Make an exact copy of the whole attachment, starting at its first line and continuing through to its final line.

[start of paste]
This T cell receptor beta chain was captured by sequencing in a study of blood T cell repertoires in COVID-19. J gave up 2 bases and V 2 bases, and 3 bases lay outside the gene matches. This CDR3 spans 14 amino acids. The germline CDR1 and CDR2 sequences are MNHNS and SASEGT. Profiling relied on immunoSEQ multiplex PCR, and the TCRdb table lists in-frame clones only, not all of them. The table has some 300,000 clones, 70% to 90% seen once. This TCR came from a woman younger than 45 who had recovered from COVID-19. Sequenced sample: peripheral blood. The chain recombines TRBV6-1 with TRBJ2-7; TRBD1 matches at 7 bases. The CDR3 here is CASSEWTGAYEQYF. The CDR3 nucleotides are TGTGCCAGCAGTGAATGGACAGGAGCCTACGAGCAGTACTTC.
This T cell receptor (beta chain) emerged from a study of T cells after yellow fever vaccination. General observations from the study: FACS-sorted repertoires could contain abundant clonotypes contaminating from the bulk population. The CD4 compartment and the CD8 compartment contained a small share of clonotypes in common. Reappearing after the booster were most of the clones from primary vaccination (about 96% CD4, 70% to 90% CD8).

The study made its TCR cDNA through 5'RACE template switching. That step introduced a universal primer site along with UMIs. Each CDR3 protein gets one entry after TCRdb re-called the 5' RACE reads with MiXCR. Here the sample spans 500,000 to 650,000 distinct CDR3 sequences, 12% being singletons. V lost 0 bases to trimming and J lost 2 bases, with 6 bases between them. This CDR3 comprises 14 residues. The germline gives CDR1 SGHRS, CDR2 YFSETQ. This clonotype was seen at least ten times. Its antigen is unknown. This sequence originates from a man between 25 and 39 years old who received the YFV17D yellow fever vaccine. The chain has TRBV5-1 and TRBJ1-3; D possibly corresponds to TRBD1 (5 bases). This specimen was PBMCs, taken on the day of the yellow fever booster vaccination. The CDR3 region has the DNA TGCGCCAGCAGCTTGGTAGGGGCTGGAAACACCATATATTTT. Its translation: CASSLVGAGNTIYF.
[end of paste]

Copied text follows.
This T cell receptor beta chain was captured by sequencing in a study of blood T cell repertoires in COVID-19. J gave up 2 bases and V 2 bases, and 3 bases lay outside the gene matches. This CDR3 spans 14 amino acids. The germline CDR1 and CDR2 sequences are MNHNS and SASEGT. Profiling relied on immunoSEQ multiplex PCR, and the TCRdb table lists in-frame clones only, not all of them. The table has some 300,000 clones, 70% to 90% seen once. This TCR came from a woman younger than 45 who had recovered from COVID-19. Sequenced sample: peripheral blood. The chain recombines TRBV6-1 with TRBJ2-7; TRBD1 matches at 7 bases. The CDR3 here is CASSEWTGAYEQYF. The CDR3 nucleotides are TGTGCCAGCAGTGAATGGACAGGAGCCTACGAGCAGTACTTC.
This T cell receptor (beta chain) emerged from a study of T cells after yellow fever vaccination. General observations from the study: FACS-sorted repertoires could contain abundant clonotypes contaminating from the bulk population. The CD4 compartment and the CD8 compartment contained a small share of clonotypes in common. Reappearing after the booster were most of the clones from primary vaccination (about 96% CD4, 70% to 90% CD8).

The study made its TCR cDNA through 5'RACE template switching. That step introduced a universal primer site along with UMIs. Each CDR3 protein gets one entry after TCRdb re-called the 5' RACE reads with MiXCR. Here the sample spans 500,000 to 650,000 distinct CDR3 sequences, 12% being singletons. V lost 0 bases to trimming and J lost 2 bases, with 6 bases between them. This CDR3 comprises 14 residues. The germline gives CDR1 SGHRS, CDR2 YFSETQ. This clonotype was seen at least ten times. Its antigen is unknown. This sequence originates from a man between 25 and 39 years old who received the YFV17D yellow fever vaccine. The chain has TRBV5-1 and TRBJ1-3; D possibly corresponds to TRBD1 (5 bases). This specimen was PBMCs, taken on the day of the yellow fever booster vaccination. The CDR3 region has the DNA TGCGCCAGCAGCTTGGTAGGGGCTGGAAACACCATATATTTT. Its translation: CASSLVGAGNTIYF.